Sunday, 15 June 2008

Talking Point: Sunday 15 June, 10.20pm on CNA

CNA is starting a new segment as part of its Singapore Tonight news bulletin on Sunday nights. Every fortnight, there will be a 10-minute segment featuring Debra Soon and P.N. Balji with a guest.

I'm honoured to be the guest for the inaugural show. It will be broadcast tomorrow (Sunday) night on CNA, as part of Singapore Tonight at 10pm (so the segment itself will be around 10.20pm). The CNA blurb is below. Do tune in and let me know what you think (of what I said, the segment, the concept and execution, whatever).

Talking Point

Nominated MP Siew Kum Hong joins Debra Soon, Chief Editor of MediaCorp News, and PN Balji, Editorial Director of MediaCorp Press, in a discussion about the hot issues of security lapses at the SubCourts and the SAF's unprecedented three-day stop of all physical training. Sun, Jun 15, 2200hrs (Singapore time).

3 comments:

simple said...
This comment has been removed by the author.
simple said...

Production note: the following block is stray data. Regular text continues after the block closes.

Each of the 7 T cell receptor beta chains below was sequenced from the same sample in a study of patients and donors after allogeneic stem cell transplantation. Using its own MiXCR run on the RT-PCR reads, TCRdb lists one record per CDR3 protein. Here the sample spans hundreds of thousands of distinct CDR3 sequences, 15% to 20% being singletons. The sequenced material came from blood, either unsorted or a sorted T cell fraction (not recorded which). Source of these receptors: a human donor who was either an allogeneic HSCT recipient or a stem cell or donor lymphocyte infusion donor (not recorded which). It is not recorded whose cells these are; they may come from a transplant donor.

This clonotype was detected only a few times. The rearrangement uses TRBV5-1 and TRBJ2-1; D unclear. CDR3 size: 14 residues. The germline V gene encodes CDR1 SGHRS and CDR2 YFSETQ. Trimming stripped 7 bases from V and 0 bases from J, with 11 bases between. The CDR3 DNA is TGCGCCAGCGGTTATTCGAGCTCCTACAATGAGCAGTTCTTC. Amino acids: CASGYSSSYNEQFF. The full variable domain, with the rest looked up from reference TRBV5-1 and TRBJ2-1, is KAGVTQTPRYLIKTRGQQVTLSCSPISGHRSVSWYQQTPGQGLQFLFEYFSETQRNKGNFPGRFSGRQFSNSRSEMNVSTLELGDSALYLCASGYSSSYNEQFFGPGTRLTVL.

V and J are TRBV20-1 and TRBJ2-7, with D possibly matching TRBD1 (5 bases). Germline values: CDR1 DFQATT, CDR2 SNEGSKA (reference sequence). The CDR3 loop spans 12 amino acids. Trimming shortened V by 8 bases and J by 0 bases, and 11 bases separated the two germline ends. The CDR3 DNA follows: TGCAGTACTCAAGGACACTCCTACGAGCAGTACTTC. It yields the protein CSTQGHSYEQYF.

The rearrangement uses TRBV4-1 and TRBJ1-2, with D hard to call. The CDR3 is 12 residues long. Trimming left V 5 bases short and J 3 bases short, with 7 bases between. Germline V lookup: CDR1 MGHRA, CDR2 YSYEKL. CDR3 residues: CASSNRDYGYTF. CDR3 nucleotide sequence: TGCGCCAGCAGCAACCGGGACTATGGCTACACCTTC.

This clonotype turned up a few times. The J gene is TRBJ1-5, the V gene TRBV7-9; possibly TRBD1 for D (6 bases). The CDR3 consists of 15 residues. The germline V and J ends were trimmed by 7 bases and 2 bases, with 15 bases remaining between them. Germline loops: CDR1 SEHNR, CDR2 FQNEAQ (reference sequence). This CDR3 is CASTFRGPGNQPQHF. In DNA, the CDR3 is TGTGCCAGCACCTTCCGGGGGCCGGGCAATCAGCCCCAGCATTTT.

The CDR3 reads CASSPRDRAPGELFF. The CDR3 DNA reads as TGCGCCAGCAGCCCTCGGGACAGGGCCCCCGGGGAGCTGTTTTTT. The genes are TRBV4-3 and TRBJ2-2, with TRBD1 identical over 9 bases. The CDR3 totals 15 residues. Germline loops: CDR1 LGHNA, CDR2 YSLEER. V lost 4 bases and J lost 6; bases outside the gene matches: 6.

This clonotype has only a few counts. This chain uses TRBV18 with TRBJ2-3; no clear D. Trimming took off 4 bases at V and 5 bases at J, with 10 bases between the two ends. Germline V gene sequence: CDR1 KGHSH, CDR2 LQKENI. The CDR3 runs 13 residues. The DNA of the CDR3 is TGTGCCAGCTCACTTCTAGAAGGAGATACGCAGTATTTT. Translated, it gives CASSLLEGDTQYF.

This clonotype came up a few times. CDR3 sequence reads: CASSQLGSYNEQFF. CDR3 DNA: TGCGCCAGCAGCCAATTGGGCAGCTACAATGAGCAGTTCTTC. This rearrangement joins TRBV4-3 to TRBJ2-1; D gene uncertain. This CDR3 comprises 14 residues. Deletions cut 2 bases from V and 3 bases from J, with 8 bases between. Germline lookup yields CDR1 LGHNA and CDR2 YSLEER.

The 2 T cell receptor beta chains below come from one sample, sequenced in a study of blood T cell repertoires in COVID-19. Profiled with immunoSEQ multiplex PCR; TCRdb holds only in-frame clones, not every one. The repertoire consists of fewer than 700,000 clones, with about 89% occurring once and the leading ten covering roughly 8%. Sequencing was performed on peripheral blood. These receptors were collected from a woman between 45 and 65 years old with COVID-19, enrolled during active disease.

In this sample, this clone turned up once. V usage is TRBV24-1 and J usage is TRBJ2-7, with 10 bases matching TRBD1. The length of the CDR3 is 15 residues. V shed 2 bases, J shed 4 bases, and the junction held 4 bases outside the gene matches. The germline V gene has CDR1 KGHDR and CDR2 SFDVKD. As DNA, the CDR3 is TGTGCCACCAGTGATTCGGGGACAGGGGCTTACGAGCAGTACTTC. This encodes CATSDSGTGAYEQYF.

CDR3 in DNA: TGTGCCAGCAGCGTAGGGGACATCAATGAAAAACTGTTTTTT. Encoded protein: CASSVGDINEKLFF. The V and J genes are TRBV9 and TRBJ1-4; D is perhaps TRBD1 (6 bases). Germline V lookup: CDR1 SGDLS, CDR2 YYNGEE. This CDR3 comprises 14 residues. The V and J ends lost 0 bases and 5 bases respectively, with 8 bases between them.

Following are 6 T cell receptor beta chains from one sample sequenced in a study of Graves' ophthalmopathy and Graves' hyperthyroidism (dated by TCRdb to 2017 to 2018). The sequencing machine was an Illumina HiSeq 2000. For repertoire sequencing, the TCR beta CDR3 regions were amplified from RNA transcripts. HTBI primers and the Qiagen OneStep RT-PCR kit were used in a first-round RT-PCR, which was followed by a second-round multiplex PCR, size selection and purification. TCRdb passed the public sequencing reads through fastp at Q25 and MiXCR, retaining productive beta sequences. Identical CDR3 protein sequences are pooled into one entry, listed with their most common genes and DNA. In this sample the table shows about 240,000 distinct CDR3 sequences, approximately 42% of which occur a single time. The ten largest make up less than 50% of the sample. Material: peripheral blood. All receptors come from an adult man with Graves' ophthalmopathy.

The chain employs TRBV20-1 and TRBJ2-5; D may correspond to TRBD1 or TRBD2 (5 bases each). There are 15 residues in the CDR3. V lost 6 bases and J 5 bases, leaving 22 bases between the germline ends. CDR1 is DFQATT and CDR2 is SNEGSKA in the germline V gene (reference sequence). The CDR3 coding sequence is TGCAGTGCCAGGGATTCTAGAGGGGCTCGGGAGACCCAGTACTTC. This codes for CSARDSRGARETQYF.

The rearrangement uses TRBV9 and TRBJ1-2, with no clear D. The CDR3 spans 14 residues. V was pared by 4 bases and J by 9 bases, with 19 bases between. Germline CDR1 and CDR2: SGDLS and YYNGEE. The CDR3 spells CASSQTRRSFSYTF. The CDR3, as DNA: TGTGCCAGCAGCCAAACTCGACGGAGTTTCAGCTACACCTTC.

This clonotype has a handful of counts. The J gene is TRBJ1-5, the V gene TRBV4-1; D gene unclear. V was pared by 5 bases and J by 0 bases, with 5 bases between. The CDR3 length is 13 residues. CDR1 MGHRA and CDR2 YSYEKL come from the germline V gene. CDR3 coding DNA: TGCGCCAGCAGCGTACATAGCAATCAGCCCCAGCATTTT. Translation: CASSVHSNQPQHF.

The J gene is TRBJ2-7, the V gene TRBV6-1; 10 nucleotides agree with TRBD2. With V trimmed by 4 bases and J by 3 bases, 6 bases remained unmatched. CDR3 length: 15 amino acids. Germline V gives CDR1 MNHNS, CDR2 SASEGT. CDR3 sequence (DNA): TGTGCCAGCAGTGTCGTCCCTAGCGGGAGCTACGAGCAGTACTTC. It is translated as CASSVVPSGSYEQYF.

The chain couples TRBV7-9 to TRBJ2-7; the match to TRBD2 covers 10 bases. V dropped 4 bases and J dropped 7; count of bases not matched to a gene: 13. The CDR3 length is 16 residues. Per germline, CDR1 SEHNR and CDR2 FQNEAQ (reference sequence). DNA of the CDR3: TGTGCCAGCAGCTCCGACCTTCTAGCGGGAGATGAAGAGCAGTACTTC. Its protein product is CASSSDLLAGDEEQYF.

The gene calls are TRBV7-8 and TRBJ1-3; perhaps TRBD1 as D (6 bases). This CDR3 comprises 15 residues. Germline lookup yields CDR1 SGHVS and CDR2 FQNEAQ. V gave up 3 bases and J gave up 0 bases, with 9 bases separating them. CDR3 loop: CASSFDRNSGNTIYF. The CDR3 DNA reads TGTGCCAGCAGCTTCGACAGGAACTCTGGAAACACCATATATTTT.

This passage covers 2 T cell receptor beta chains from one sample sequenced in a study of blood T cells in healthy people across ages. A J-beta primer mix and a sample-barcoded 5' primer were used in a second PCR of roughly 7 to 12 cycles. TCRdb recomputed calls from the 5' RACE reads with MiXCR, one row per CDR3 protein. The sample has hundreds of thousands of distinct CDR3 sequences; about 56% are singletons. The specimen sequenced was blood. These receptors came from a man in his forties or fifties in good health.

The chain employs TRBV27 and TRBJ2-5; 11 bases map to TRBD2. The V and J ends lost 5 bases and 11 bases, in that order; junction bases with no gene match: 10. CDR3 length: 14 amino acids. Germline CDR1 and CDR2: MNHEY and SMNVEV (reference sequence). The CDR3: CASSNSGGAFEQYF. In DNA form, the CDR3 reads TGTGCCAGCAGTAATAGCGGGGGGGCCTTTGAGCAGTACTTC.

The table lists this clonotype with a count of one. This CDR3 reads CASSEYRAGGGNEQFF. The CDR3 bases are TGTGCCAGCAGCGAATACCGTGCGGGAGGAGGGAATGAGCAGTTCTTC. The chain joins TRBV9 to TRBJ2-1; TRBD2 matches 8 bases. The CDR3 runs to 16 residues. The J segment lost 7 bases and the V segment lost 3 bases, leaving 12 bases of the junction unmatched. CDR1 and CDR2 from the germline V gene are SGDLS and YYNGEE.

What struck me was the poor standard of professional journalism demonstrated by the 2 hosts, particularly the lady. In legal parlance, they were literally asking you leading questions to answers they obviously were striving for, ie., that the authorities were on the ball in action and feedback this time vs the Mas Selamat escape case. I'm sure you will have something to say about this as I saw you trying to give your take as objectively as you can in your own words and not theirs. But it looked like your answers were not a match to what they were looking for. It is pathetic to see such things on public tv and it is an insult to audience intelligence. I agree with you that the authorities have no choice but to react quickly this time. But I think the details given out to the the public this time was more forthcoming in part due to the fact that the 2 guys were caught. Wonder if it would have been de javu had they been still at large. As an aside, it is telling that the minister in charge, WKS, did not come out with a statement but left it to his colleague in the Ministry of Law to do so. Is it a case of guts or rather a lack of guts. Human error is hardly an excuse for matters involving national or public security where the personnel who are supposedly highly trained and managers who are well repaid. As you had emphasised, a robust system must factor this in the management and prevention of such risks occurring and this is the responsibility from top down starting with at least the minister in charge, if not the prime minister.

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